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Education & Attractiveness Survey

I was watching this CNN News clip of author and raw food educator, Jackie Graff, and it got me thinking:

How much does attractiveness and good looks effect the way we accept or reject an educators information? With the raw food lifestyle gaining massive press and attention over the last few years, how important is it that spokespersons look healthy and attractive?

We've talked about this before, but I thought I'd take this as an opportunity to have an instant reader survey. Feel free to leave additional thoughts in the comments section.

View the results of this survery at any time by clicking here

Before you start sending hate mail, I'm not saying Jackie Graff isn't healthy looking. In fact, I think she looks great for her age, (her bio mentions that she's "worked for 33 years" as a health educator), I'm just asking an honest question that I'm sure we've all thought about.

Note: To me looking good and looking healthy has nothing to do with age. There are great examples raw foodies who are older and look extreamly health and attractive.



Elvis Ripley

Jackie Graff was the first time that I thought about that too. All other raw foodists look great and seem to be examples of super fitness. If Jackie is only eating those meals she shows in this clip then that is probably a good reason why. I am not sure attractive is the right word for this survey. Fit or healthy would probably be better but fit/healthy people are usually attractive. Especially here this seems like an insult but she looks like she eats a SAD diet. She probably needs a raw food intervention.


you are such a schmuck. i mean really, hmmm, you know beauty is from within, and well, look at amma,anyway, this is so sad, need i mention botox. pleeeeeeeeeeeeese! jesus you guys are just asking for it.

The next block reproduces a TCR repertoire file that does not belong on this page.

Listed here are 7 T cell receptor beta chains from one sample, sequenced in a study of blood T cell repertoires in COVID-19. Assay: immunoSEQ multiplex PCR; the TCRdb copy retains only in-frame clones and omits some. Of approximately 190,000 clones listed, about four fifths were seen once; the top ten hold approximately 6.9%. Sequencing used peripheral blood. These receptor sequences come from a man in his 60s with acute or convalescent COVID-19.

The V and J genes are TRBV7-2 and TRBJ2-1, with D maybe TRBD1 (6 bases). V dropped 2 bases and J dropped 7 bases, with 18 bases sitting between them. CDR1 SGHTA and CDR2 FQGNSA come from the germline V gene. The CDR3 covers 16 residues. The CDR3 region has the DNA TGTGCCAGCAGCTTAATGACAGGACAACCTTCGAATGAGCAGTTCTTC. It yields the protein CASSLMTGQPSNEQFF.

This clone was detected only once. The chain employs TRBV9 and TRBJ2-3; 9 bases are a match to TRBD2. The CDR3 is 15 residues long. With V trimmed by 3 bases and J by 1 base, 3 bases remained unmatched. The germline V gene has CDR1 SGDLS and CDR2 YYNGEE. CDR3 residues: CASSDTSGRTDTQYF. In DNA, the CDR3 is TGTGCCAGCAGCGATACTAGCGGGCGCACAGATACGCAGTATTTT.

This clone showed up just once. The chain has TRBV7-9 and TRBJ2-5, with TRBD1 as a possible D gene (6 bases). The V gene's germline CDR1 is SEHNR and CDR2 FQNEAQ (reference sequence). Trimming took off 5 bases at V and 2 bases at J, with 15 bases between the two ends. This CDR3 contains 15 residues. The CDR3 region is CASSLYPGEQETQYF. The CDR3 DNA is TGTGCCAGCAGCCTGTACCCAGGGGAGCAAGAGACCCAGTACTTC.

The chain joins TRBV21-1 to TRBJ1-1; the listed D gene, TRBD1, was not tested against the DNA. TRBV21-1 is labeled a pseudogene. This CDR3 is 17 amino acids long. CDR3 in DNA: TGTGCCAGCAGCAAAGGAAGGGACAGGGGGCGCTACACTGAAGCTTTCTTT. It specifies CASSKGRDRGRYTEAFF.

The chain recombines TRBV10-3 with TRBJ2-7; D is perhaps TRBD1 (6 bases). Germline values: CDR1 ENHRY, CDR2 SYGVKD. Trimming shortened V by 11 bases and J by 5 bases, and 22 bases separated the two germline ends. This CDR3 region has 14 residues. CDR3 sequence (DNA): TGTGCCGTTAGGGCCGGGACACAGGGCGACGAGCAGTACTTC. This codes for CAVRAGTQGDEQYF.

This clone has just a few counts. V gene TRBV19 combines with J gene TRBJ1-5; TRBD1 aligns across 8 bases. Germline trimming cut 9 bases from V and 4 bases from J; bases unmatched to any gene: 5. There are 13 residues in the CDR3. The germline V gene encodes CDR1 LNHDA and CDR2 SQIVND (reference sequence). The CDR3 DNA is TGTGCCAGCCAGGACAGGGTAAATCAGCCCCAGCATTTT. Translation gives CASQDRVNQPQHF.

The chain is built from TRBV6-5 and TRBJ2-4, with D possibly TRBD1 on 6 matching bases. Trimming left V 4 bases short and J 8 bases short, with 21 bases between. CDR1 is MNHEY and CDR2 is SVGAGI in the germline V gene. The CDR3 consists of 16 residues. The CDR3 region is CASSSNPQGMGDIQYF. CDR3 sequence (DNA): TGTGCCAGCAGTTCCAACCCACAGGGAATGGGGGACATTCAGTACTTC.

well, in my experience raw food people are often some of the most unhealthy people I've ever met and I think this is specifically because a lot people get into raw foods because they're very sick in the first place. I think raw food tends to attract sick and unhealthy people generally looking for a solution.



Our survey wasn't about people in general. It was specifically about raw food educators. People that are promoting raw food as a healthy way of living.

Amma, E. Tolle, the Dalai Lama, Gandhi and Mother Teresa are all individuals who most people wouldn't consider to be "attractive" in the tradition sense, but are amazing, influential and radiant people. Which is far more important than surface beauty.

But again, the question was about following health advice, raw food advice, from people who don't look healthy. Are you or aren't you less likely?

p.s. Your insides must be Gorgeous with a capital 'G'! Why else would you calling people a schmuck! ;)


I would not follow the health advice of someone unhealthy looking. I worked at a healthfood store and some girls would come in asking me about weight loss products, not because they wanted it but just to be mean bitches. I know this side of the beauty coin and even though I wasn't obese, I always felt self conscious about not 'looking the part' the way people want. Yet, my advice helped a lot of people and no one complained. The caveat is that I was dealing with a working class clientele that aren't upperclass and white. IOW, no time to worry about whether the person that was serving them is leading the perfect healthy lifestyle. It still didn't make me any less self conscious about my appearance.